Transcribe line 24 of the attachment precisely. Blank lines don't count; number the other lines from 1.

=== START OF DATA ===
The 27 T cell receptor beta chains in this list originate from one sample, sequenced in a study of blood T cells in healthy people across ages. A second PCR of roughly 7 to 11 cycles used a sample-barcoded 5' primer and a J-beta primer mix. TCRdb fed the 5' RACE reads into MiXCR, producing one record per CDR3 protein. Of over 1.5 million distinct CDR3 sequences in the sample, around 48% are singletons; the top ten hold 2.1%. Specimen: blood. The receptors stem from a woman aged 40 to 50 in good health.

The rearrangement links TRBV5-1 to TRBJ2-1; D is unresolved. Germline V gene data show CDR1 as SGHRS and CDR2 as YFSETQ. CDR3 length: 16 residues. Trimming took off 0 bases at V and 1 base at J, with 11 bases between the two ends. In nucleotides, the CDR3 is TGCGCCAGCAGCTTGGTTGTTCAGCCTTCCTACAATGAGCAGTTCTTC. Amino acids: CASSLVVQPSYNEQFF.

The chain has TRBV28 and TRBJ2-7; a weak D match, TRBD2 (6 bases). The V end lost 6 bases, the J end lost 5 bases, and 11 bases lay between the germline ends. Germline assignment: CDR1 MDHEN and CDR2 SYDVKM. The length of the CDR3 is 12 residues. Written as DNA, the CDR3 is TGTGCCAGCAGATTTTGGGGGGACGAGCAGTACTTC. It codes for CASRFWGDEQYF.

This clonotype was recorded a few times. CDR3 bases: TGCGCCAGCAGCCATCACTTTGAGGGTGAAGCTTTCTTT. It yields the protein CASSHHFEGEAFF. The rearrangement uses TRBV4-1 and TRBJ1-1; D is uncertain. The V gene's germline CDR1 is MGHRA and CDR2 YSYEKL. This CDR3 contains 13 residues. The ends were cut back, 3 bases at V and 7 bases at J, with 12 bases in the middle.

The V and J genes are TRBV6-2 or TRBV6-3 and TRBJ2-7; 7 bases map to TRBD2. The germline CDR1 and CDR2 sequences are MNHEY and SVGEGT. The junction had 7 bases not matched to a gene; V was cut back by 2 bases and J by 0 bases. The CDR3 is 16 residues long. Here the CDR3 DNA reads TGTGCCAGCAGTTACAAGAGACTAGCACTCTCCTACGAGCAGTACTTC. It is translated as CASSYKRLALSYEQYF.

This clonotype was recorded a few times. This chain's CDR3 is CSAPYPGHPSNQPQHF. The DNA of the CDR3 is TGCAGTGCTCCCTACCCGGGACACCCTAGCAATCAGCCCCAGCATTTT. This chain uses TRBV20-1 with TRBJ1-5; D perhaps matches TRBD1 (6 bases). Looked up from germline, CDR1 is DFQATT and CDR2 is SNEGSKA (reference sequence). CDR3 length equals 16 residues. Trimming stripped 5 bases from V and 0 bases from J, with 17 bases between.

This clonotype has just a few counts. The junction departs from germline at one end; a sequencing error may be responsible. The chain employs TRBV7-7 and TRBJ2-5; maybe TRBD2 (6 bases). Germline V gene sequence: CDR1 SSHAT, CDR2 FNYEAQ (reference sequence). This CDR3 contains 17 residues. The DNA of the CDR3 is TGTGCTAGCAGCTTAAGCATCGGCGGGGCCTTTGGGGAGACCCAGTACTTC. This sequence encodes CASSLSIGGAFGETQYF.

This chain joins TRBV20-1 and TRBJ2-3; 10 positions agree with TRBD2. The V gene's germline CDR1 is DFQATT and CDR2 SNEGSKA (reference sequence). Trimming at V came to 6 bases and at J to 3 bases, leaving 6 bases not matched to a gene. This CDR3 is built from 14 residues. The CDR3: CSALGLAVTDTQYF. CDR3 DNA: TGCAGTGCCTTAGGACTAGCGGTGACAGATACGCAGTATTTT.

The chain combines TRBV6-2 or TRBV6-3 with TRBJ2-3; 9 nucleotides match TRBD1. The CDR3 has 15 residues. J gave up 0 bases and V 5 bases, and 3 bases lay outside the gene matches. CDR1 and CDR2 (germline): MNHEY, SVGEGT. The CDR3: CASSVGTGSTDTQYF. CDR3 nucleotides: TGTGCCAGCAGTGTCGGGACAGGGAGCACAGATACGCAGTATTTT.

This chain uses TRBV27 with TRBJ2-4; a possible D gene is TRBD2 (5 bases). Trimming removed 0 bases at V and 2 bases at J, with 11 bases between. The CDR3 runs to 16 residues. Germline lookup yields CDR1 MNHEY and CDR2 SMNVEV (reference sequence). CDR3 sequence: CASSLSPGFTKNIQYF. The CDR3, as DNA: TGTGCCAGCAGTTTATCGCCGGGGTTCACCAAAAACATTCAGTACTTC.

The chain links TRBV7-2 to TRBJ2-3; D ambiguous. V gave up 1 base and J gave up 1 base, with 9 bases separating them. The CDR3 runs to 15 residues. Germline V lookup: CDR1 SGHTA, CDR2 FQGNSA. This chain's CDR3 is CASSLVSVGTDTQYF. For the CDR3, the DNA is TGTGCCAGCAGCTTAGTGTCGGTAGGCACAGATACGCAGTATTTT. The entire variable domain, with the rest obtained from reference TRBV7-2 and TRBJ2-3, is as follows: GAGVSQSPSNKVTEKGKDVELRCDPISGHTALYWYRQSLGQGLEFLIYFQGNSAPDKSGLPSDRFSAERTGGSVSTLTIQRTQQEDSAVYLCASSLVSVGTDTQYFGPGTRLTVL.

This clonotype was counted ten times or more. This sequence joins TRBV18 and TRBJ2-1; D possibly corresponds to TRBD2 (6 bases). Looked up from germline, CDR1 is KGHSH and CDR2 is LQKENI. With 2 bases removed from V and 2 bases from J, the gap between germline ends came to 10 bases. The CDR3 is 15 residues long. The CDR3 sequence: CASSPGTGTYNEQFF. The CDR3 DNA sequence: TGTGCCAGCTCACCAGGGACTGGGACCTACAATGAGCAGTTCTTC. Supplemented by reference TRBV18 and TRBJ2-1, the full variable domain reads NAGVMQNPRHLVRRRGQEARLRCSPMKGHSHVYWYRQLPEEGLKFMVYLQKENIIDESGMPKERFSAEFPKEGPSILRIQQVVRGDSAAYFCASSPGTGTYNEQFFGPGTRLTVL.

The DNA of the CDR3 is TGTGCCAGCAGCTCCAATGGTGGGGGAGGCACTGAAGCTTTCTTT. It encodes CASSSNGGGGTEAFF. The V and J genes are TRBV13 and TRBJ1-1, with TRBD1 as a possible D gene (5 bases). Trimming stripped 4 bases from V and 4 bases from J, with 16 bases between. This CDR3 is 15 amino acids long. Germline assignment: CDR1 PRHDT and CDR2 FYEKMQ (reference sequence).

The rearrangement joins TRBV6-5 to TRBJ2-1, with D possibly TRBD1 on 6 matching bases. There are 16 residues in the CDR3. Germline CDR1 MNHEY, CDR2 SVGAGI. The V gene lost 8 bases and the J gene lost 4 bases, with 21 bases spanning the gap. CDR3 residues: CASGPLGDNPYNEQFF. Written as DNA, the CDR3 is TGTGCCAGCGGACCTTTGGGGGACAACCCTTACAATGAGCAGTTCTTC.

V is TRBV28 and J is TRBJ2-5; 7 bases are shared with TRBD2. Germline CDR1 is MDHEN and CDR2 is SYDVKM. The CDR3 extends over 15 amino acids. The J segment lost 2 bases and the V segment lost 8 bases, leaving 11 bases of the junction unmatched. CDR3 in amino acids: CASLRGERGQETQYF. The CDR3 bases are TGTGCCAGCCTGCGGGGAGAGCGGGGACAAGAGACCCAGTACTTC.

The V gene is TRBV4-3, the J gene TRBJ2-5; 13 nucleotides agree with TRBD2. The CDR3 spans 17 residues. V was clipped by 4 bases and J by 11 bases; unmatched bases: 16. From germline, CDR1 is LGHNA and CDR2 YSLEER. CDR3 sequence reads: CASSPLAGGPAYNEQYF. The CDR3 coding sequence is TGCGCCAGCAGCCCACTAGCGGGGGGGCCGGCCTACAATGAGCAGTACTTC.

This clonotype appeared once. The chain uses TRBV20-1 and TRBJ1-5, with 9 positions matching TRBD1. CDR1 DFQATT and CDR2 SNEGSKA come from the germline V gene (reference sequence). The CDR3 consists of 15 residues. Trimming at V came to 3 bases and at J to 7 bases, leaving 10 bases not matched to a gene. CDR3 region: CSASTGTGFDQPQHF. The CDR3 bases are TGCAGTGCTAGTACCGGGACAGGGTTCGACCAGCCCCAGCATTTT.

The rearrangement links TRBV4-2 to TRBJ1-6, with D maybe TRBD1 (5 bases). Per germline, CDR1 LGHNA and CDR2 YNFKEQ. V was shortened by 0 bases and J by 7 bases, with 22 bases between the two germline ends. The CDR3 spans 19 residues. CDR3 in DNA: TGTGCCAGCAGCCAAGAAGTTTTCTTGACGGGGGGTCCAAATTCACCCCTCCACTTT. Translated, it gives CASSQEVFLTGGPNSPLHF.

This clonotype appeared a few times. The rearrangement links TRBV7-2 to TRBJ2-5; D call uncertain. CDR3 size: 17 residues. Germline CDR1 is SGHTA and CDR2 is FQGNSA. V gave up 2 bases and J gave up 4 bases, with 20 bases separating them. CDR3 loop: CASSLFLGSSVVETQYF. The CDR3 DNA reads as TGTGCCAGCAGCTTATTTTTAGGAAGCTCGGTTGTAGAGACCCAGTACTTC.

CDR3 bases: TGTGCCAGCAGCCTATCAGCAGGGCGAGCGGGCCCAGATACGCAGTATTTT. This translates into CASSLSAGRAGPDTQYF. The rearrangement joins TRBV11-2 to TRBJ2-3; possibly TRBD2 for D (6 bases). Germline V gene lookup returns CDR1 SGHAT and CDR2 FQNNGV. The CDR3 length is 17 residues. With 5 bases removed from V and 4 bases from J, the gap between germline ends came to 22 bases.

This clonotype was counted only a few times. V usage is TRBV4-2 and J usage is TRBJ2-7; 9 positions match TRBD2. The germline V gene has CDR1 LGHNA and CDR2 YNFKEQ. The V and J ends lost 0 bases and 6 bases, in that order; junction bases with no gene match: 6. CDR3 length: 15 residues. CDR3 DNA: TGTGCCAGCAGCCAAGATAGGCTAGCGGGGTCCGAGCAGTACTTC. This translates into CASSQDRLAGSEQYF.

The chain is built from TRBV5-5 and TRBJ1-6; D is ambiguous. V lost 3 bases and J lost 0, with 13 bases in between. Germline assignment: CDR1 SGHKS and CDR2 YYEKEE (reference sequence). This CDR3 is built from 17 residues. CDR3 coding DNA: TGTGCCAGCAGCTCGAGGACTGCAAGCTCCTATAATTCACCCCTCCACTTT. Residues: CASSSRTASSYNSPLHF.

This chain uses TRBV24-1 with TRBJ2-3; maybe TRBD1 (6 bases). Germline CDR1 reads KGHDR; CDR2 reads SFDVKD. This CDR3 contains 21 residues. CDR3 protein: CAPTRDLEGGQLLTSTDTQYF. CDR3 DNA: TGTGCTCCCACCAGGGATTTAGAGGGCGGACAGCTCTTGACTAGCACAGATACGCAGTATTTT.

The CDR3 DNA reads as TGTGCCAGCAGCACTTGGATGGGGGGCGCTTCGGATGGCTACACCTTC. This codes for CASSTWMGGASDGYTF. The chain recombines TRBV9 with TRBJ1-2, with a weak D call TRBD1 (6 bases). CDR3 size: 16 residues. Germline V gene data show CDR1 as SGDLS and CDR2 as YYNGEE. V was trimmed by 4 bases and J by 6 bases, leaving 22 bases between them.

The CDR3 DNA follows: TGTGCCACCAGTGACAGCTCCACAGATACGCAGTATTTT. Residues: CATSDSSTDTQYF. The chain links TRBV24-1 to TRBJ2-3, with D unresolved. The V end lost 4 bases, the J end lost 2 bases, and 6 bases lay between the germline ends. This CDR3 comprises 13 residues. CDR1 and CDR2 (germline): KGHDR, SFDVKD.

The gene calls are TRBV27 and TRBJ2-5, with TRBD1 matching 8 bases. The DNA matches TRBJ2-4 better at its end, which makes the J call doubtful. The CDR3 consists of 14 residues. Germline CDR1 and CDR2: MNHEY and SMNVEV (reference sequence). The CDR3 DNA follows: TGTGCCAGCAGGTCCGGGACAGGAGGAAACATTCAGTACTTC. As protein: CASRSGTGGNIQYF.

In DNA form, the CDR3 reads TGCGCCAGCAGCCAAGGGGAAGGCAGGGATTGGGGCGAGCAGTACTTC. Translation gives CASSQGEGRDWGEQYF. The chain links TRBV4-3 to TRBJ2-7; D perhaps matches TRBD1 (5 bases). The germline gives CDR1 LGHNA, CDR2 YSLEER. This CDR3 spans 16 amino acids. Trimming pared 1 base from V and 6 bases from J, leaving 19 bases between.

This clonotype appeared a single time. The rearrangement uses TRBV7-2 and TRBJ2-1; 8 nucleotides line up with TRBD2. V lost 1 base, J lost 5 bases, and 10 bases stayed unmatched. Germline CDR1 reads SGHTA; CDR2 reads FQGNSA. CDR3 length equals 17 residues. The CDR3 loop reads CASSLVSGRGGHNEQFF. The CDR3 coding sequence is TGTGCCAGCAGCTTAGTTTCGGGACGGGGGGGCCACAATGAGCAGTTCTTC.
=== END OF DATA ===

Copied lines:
The CDR3 DNA reads as TGTGCCAGCAGCACTTGGATGGGGGGCGCTTCGGATGGCTACACCTTC. This codes for CASSTWMGGASDGYTF. The chain recombines TRBV9 with TRBJ1-2, with a weak D call TRBD1 (6 bases). CDR3 size: 16 residues. Germline V gene data show CDR1 as SGDLS and CDR2 as YYNGEE. V was trimmed by 4 bases and J by 6 bases, leaving 22 bases between them.